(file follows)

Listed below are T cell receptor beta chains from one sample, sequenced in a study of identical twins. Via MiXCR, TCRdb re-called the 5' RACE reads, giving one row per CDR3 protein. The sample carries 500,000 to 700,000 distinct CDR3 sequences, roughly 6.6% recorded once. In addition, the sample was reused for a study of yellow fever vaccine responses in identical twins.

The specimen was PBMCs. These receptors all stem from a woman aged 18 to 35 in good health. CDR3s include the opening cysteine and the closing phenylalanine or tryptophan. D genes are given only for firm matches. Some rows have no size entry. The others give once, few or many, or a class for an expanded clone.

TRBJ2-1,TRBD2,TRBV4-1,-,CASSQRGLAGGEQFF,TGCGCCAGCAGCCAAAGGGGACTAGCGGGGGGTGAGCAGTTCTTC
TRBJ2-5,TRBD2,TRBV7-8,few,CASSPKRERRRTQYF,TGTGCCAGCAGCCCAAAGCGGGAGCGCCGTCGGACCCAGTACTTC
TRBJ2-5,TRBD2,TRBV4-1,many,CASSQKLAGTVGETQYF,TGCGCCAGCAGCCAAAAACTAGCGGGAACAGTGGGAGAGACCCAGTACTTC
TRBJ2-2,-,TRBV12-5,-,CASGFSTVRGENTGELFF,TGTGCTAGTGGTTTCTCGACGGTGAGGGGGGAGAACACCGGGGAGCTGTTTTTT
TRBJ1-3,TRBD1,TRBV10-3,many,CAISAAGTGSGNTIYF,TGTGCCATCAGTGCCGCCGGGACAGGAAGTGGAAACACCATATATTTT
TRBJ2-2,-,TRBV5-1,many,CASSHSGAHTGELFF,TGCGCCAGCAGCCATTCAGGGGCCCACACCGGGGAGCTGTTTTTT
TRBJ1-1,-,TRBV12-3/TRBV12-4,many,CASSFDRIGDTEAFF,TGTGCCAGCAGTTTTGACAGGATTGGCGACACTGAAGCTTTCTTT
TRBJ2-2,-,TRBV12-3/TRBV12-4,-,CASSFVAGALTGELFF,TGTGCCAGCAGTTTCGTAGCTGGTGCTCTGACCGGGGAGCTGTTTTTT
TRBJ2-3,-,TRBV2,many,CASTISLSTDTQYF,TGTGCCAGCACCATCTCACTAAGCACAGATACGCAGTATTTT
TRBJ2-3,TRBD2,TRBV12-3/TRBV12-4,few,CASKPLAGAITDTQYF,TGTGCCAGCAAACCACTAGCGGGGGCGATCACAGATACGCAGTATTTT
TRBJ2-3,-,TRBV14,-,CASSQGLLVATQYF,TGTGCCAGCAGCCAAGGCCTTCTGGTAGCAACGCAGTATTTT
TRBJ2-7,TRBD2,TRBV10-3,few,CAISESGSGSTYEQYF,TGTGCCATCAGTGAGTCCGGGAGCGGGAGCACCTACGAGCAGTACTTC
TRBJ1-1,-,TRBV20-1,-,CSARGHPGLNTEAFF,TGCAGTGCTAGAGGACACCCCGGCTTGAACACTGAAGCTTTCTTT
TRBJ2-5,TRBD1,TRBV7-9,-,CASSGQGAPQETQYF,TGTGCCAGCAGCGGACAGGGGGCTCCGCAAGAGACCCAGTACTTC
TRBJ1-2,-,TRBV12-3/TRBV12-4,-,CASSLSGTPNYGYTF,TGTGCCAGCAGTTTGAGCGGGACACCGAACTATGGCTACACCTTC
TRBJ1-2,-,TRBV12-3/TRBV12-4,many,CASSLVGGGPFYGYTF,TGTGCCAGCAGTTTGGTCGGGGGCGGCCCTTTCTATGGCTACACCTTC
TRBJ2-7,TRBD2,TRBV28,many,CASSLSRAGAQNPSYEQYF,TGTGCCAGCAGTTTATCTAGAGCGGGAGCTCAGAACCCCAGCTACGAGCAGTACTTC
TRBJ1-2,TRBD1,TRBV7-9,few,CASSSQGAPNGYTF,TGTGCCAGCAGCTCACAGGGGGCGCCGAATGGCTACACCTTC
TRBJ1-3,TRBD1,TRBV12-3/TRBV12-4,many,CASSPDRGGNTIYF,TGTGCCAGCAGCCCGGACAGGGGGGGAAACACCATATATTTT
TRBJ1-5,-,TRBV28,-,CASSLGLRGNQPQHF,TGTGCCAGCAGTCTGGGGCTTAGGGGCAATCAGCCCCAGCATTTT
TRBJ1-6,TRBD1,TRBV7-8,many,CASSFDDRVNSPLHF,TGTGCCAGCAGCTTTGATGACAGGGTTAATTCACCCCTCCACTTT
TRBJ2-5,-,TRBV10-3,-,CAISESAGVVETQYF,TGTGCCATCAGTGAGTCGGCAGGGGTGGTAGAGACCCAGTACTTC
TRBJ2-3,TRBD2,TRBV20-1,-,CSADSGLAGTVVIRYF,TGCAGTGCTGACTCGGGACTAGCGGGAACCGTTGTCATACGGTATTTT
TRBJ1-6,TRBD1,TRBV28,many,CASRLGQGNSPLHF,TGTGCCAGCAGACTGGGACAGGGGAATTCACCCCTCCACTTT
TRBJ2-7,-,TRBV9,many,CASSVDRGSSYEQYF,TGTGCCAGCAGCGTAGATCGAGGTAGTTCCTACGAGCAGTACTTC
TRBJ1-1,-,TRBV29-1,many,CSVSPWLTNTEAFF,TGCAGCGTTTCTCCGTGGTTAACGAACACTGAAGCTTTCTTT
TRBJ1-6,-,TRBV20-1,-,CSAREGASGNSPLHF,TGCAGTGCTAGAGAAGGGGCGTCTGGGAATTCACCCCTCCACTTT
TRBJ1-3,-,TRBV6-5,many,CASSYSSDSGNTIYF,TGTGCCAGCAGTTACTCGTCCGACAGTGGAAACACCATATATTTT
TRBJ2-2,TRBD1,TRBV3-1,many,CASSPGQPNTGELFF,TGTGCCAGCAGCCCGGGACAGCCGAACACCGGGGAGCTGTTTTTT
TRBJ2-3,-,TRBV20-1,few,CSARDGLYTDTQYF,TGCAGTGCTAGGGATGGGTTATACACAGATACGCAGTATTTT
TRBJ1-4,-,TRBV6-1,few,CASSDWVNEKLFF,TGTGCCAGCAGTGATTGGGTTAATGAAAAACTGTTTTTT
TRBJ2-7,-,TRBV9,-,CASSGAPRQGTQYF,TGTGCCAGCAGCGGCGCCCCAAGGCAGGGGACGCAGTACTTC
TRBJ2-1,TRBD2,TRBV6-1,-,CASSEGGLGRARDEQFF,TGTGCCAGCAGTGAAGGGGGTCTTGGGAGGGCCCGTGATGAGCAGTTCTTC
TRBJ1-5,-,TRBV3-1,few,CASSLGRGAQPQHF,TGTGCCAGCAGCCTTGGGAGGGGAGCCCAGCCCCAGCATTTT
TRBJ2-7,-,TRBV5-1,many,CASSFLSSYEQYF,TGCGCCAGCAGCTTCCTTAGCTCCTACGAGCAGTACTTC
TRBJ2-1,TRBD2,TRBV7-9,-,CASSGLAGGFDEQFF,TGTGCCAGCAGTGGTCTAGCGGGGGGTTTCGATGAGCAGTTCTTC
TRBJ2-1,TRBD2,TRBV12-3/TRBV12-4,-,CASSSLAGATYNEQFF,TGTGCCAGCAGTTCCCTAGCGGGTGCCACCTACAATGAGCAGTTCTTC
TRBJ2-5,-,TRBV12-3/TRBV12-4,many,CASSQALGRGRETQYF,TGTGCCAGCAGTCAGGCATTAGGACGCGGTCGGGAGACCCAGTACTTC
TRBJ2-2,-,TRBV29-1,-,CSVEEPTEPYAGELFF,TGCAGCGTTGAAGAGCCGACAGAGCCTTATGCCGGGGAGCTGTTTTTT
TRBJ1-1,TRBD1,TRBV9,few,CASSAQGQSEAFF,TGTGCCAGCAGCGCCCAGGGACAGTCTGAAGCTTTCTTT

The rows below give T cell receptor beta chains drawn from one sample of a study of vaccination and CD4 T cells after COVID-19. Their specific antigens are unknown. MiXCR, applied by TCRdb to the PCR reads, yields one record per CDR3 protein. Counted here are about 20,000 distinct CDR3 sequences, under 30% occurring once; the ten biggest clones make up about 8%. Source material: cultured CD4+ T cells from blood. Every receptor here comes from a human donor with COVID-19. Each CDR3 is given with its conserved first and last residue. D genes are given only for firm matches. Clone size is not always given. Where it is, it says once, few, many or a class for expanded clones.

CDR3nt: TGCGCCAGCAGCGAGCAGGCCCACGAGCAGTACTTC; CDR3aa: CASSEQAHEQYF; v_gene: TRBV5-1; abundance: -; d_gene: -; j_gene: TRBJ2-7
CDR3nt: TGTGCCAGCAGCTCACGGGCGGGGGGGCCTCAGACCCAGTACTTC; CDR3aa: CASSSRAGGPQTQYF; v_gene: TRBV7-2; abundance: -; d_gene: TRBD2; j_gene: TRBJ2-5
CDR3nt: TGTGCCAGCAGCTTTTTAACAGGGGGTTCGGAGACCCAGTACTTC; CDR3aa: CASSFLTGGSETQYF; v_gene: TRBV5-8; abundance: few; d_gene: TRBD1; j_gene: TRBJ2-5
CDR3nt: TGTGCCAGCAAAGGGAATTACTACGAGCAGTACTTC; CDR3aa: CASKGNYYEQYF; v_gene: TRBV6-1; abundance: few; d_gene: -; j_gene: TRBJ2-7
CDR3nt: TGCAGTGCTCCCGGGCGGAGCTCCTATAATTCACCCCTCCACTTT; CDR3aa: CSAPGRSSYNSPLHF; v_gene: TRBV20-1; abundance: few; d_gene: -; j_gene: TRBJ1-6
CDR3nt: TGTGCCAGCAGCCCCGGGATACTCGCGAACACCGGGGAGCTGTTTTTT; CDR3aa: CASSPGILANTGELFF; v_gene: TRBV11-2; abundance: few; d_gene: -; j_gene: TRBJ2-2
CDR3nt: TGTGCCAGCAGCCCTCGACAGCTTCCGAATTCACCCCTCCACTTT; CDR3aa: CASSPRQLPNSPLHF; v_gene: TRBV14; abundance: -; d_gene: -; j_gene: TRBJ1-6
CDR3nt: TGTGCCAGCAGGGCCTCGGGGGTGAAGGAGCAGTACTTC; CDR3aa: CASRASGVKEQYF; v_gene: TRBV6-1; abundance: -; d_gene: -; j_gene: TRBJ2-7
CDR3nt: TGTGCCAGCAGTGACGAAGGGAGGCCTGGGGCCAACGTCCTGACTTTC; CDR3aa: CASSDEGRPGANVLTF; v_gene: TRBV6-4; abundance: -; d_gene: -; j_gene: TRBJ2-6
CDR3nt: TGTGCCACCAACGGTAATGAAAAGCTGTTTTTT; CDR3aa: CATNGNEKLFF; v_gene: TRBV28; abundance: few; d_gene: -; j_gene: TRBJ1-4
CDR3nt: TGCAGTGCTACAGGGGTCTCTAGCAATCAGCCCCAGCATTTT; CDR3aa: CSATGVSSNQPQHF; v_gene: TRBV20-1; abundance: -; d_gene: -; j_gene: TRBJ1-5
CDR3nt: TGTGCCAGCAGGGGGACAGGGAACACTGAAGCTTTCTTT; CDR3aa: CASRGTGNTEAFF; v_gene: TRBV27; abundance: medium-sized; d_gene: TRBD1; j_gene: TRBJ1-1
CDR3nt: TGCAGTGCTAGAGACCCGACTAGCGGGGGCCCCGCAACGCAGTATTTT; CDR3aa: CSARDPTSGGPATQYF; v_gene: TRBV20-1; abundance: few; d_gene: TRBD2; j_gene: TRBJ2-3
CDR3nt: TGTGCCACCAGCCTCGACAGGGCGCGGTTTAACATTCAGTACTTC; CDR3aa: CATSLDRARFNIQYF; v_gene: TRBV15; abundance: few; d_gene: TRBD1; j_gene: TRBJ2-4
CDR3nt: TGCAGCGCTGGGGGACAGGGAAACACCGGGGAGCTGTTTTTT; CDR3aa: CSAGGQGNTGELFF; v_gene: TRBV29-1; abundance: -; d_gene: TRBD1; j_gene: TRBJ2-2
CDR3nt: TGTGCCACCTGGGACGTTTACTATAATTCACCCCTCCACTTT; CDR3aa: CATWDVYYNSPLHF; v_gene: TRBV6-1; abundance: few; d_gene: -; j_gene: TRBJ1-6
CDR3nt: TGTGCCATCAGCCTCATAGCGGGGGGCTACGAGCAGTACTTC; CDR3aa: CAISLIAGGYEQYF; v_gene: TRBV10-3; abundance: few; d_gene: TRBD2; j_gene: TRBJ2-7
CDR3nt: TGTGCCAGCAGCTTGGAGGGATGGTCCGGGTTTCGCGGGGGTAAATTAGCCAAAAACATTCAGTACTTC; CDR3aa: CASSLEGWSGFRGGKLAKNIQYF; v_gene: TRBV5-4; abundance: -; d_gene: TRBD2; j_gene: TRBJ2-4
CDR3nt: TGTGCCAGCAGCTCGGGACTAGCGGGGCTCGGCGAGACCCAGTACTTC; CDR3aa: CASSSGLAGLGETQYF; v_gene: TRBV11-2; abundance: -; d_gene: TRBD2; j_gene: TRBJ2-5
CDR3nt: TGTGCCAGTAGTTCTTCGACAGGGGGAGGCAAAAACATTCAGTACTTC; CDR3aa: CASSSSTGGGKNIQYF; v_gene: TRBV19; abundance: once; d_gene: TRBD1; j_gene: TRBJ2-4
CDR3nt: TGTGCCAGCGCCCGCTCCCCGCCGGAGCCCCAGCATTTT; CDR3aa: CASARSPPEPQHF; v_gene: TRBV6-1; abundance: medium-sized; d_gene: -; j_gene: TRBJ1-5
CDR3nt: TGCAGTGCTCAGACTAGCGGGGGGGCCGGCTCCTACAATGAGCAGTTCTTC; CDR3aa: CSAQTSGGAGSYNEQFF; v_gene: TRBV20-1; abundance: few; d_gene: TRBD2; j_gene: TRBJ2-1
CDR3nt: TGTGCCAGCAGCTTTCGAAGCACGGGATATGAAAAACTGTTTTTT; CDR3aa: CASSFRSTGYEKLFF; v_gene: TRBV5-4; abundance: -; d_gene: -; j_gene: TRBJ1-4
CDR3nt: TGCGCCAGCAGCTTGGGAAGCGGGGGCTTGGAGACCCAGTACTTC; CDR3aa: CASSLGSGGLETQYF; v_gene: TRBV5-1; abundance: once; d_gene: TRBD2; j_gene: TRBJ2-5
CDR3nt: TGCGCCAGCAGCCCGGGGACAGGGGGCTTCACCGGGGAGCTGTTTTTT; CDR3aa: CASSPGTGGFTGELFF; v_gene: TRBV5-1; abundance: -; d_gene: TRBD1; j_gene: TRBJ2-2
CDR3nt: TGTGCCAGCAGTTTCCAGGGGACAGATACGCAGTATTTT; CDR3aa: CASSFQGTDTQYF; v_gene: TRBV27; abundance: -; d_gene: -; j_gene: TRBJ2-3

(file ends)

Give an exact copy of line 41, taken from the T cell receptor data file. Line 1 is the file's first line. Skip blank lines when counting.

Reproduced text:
TRBJ2-2,-,TRBV29-1,-,CSVEEPTEPYAGELFF,TGCAGCGTTGAAGAGCCGACAGAGCCTTATGCCGGGGAGCTGTTTTTT